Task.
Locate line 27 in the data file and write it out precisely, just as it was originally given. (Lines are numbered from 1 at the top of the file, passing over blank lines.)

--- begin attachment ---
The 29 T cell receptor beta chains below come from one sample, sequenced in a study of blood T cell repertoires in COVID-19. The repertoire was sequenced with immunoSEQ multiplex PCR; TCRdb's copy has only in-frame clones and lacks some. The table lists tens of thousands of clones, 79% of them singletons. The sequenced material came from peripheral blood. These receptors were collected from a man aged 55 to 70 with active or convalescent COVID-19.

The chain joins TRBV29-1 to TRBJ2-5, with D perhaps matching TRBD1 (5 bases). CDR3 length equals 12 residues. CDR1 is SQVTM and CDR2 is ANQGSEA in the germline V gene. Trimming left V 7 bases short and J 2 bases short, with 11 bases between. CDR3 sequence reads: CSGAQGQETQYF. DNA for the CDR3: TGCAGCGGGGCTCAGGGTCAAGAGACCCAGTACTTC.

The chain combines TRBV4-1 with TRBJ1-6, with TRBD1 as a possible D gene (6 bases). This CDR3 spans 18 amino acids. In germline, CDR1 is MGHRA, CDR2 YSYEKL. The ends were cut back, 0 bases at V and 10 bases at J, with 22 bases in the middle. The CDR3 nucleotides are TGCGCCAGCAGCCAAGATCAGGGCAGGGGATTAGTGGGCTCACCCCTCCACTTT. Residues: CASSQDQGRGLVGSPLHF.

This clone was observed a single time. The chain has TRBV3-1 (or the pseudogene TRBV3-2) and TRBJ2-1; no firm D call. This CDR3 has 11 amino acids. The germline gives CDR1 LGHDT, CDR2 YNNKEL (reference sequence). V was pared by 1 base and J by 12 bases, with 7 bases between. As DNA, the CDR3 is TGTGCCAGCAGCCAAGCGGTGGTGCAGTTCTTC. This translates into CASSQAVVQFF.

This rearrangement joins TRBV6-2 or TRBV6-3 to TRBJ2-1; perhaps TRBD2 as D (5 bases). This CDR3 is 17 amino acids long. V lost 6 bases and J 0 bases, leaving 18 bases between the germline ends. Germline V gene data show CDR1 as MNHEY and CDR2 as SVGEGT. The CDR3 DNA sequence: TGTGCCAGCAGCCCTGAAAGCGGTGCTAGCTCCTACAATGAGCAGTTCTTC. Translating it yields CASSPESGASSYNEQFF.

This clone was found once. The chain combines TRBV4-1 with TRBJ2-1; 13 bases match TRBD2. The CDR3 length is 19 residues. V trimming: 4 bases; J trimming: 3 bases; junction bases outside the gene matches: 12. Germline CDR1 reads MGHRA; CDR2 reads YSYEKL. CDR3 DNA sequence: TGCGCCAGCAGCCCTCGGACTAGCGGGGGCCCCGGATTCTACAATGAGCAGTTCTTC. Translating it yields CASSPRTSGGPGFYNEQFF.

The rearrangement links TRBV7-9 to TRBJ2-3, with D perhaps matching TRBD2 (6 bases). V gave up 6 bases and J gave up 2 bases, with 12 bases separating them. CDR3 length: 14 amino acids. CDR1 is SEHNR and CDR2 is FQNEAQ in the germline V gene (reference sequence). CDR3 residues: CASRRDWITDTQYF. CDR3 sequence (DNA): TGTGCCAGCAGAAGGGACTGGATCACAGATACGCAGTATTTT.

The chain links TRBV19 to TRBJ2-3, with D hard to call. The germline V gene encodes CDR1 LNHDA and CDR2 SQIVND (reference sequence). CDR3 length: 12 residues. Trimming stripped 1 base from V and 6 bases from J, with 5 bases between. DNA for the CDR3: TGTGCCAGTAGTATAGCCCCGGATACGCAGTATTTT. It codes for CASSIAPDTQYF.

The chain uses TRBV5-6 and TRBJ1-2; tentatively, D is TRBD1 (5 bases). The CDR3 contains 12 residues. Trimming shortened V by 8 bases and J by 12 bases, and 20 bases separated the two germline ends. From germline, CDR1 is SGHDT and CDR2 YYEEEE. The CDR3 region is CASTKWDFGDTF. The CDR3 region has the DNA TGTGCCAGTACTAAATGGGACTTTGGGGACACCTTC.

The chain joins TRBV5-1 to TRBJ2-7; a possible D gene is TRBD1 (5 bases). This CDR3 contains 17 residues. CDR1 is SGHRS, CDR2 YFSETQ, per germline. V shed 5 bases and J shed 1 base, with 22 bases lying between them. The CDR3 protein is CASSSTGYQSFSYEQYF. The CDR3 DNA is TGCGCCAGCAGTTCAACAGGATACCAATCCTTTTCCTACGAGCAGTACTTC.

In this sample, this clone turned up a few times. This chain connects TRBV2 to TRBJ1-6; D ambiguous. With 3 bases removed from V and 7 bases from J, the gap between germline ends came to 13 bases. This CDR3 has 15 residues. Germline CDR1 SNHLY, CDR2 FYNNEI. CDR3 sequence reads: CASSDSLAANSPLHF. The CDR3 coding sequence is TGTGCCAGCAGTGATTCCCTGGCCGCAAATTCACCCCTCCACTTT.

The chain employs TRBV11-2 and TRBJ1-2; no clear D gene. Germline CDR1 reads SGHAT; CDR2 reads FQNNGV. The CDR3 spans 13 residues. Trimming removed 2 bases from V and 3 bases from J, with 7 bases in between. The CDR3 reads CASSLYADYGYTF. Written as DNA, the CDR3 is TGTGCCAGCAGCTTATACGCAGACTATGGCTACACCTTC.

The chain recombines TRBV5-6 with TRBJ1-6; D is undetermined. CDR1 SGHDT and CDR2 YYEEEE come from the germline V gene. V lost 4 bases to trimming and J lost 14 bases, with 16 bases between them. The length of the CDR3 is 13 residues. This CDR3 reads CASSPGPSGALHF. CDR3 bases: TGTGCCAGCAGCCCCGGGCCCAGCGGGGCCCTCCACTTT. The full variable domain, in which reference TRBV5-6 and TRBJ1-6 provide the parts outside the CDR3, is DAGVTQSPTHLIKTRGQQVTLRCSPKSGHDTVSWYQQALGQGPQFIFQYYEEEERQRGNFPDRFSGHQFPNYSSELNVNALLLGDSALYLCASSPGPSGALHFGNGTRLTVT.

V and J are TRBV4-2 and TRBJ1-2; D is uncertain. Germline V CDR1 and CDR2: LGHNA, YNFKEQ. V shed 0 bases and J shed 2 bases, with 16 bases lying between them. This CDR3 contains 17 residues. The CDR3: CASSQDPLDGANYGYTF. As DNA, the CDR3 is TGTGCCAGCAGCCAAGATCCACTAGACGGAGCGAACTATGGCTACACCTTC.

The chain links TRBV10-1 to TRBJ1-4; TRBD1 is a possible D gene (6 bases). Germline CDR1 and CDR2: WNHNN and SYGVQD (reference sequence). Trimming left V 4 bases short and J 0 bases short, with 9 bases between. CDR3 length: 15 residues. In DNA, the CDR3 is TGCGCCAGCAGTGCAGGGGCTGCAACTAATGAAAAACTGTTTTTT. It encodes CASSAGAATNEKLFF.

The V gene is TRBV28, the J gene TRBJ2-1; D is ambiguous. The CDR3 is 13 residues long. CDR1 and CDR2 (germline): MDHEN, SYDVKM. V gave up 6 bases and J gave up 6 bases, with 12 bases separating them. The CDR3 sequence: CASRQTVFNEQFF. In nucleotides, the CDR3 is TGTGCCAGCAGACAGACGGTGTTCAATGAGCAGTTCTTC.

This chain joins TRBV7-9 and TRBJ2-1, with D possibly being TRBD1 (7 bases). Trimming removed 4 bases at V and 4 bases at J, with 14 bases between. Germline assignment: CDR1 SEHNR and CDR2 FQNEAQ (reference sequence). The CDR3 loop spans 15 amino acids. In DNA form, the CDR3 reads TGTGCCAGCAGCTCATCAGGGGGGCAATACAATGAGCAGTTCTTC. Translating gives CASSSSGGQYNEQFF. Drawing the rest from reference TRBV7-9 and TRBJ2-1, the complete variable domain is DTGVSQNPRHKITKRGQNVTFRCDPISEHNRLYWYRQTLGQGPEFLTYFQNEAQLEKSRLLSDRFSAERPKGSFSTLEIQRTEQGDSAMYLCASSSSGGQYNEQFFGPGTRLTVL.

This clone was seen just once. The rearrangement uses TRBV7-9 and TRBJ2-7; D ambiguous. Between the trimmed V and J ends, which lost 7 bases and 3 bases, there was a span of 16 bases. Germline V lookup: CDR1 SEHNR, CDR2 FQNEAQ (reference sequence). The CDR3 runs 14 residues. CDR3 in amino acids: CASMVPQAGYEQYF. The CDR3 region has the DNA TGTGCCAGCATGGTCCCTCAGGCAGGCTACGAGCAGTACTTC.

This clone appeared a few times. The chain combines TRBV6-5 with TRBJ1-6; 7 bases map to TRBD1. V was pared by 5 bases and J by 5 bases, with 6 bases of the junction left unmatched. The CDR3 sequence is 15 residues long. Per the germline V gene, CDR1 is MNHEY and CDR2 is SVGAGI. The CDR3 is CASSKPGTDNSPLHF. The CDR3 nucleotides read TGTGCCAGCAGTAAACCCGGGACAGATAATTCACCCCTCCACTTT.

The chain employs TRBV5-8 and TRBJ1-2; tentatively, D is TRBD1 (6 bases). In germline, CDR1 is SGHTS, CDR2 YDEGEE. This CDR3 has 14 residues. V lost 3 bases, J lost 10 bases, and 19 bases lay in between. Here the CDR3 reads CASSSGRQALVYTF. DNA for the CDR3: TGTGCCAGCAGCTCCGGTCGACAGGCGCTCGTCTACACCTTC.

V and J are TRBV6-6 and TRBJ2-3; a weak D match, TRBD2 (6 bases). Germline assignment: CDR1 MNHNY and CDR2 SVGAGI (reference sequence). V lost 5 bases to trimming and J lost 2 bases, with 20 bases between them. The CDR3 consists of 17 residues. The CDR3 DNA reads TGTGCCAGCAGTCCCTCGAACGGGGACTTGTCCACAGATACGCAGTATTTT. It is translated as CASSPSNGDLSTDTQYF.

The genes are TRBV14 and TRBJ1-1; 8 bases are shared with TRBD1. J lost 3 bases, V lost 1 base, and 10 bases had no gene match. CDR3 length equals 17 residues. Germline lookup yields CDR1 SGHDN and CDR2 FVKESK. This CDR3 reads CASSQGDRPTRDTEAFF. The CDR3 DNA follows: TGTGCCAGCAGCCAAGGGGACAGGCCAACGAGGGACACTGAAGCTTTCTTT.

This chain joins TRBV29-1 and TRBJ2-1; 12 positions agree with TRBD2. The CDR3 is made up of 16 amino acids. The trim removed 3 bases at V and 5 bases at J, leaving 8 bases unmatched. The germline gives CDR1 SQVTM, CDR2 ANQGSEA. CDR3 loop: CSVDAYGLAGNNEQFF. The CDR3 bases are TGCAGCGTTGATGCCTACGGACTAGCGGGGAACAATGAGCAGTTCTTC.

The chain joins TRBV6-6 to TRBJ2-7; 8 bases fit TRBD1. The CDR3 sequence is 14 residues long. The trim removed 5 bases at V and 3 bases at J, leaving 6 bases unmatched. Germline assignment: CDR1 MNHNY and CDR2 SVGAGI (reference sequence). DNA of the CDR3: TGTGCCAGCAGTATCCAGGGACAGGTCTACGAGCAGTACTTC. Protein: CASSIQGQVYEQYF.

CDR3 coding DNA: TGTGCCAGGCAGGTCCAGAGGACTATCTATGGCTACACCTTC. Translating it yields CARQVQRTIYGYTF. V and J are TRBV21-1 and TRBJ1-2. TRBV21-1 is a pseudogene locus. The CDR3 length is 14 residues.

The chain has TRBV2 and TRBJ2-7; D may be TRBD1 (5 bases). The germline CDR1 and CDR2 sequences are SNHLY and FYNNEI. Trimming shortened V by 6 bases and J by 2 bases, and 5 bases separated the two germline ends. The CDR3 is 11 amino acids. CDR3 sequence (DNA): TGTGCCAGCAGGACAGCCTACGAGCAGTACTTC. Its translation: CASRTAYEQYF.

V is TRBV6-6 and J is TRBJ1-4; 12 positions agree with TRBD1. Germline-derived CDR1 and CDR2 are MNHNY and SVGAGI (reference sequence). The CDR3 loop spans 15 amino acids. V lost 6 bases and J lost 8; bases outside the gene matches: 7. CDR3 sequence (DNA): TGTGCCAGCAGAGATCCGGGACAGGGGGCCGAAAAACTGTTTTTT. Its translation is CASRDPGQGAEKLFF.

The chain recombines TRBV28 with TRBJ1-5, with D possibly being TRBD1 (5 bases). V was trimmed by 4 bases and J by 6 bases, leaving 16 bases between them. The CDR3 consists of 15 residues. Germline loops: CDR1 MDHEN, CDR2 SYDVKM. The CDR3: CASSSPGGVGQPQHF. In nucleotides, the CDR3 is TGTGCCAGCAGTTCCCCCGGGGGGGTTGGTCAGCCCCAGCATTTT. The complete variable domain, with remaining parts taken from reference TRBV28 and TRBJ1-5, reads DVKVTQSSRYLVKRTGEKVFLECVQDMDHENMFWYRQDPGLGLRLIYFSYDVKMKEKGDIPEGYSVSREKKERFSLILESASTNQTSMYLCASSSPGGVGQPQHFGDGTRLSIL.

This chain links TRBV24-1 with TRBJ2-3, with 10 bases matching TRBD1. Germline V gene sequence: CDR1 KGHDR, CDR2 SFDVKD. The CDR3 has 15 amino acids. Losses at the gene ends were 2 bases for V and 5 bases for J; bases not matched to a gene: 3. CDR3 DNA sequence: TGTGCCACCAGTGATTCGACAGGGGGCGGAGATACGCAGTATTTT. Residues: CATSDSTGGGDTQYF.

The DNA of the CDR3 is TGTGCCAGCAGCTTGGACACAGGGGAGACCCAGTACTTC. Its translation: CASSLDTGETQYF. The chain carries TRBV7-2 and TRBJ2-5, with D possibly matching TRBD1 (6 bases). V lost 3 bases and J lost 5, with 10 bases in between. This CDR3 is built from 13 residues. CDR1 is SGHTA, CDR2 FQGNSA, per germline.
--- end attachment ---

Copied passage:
V is TRBV6-6 and J is TRBJ1-4; 12 positions agree with TRBD1. Germline-derived CDR1 and CDR2 are MNHNY and SVGAGI (reference sequence). The CDR3 loop spans 15 amino acids. V lost 6 bases and J lost 8; bases outside the gene matches: 7. CDR3 sequence (DNA): TGTGCCAGCAGAGATCCGGGACAGGGGGCCGAAAAACTGTTTTTT. Its translation is CASRDPGQGAEKLFF.